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Mass gathering medical care refers to the provision of medical services to organized events or venues with relatively large numbers of people in a defined geographic area. Typically, mass gatherings are considered to be events that have at least 1000 people; however, this does not have to be the case.1,2 Although the principles of mass gathering medical care traditionally apply to congregations of large numbers of people, these principles also apply to smaller venues with a relatively high concentration of people in a limited space and those where it may not be easy to access the general system of EMS. Therefore, the principles of mass gathering medical care also apply to athletic events with fewer than 1000 people, as well as airplanes, cruise ships, and wilderness environments.

Major factors affecting planning for a mass gathering event include venue entry and exit, communication, environment, and potential public health threats. Physical barriers may inhibit easy entry and exit from the site. These barriers can make it difficult to get medical resources in to, and to get patients out from, the event location. Reliable communication between medical personnel, event organizers, and outside medical resources is key to a successful medical response. Environmental factors will also affect the response, especially at extremes of cold, wet weather that can precipitate hypothermia, or hot weather that can precipitate dehydration and heat stroke. Finally, event planners should consider possible public health threats of widespread communicable disease and the potential for a terrorist attack with explosive or other devices.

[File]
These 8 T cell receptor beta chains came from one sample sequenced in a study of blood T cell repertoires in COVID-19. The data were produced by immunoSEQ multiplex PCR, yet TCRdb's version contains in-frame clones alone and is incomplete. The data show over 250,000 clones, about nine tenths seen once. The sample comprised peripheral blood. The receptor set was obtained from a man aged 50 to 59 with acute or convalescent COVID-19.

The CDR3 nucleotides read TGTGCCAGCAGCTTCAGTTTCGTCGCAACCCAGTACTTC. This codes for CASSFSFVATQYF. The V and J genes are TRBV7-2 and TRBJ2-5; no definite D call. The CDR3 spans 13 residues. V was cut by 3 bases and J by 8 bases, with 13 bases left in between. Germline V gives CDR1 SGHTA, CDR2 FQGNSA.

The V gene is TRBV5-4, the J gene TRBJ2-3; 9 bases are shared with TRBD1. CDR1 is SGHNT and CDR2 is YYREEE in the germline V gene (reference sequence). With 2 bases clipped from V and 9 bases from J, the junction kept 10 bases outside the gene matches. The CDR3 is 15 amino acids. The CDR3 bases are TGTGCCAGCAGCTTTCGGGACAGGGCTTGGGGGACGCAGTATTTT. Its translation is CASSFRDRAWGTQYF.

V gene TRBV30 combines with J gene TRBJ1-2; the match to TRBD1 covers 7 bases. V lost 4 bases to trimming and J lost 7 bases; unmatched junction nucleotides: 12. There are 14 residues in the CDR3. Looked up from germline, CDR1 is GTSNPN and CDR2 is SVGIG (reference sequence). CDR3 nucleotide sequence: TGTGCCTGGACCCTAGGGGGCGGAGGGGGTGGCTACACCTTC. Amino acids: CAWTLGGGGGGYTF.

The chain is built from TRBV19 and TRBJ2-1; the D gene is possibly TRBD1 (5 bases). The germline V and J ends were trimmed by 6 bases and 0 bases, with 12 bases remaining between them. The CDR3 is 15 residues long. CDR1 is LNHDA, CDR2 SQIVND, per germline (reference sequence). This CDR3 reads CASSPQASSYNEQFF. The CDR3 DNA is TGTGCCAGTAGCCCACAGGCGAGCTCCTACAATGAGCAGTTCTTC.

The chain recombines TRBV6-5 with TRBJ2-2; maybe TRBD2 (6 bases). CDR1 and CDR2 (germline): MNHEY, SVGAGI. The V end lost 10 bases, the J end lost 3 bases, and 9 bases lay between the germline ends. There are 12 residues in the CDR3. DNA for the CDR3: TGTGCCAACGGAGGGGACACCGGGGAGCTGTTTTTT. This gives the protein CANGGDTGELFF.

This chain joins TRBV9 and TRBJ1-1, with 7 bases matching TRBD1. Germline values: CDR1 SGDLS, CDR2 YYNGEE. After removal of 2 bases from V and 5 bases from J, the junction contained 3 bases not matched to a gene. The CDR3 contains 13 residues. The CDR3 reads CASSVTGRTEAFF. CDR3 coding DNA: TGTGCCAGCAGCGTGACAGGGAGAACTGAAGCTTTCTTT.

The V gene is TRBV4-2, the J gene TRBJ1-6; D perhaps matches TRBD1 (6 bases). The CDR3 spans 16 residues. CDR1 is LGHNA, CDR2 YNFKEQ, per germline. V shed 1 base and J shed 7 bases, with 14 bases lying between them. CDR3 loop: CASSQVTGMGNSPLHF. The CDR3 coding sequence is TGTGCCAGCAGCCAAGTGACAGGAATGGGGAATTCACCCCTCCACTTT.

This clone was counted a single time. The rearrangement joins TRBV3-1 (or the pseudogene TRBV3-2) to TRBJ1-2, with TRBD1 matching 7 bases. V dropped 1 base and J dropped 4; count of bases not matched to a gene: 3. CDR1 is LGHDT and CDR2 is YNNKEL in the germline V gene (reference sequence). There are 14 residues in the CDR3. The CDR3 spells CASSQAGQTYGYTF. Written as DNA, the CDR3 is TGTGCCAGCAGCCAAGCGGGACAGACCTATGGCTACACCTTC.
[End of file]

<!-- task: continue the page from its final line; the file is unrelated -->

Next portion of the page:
The need for mass gathering medical care was first recognized after two spectators collapsed and died during a University of Nebraska football game in 1965.3 The event organizers were not prepared to manage medical emergencies in the midst of the event, and, consequently, when these two patients needed medical care, the organizers were not able to meet the need. Since that time, medical directors have become experienced in mass gathering medicine, and case reports are described for sporting events, concerts, expositions, and other large congregations of people.2

Despite the fact that mass gatherings are generally attended by individuals in good health, these events tend to have a higher incidence of illness and injury than that which would be found in the general population.4 The incidence of usage of medical care at mass gatherings has been reported to range from 4 to 440 patients per 10,000.2 The wide variance in medical usage rate is a function of the type of event and environmental factors.

In preparing for a mass gathering event, medical directors should develop an organized approach through the development of a medical action plan.5

Physician Medical Oversight

All mass gathering events should have an identified physician medical director who is responsible for developing the medical action plan. The medical director is also responsible for providing medical oversight before ...

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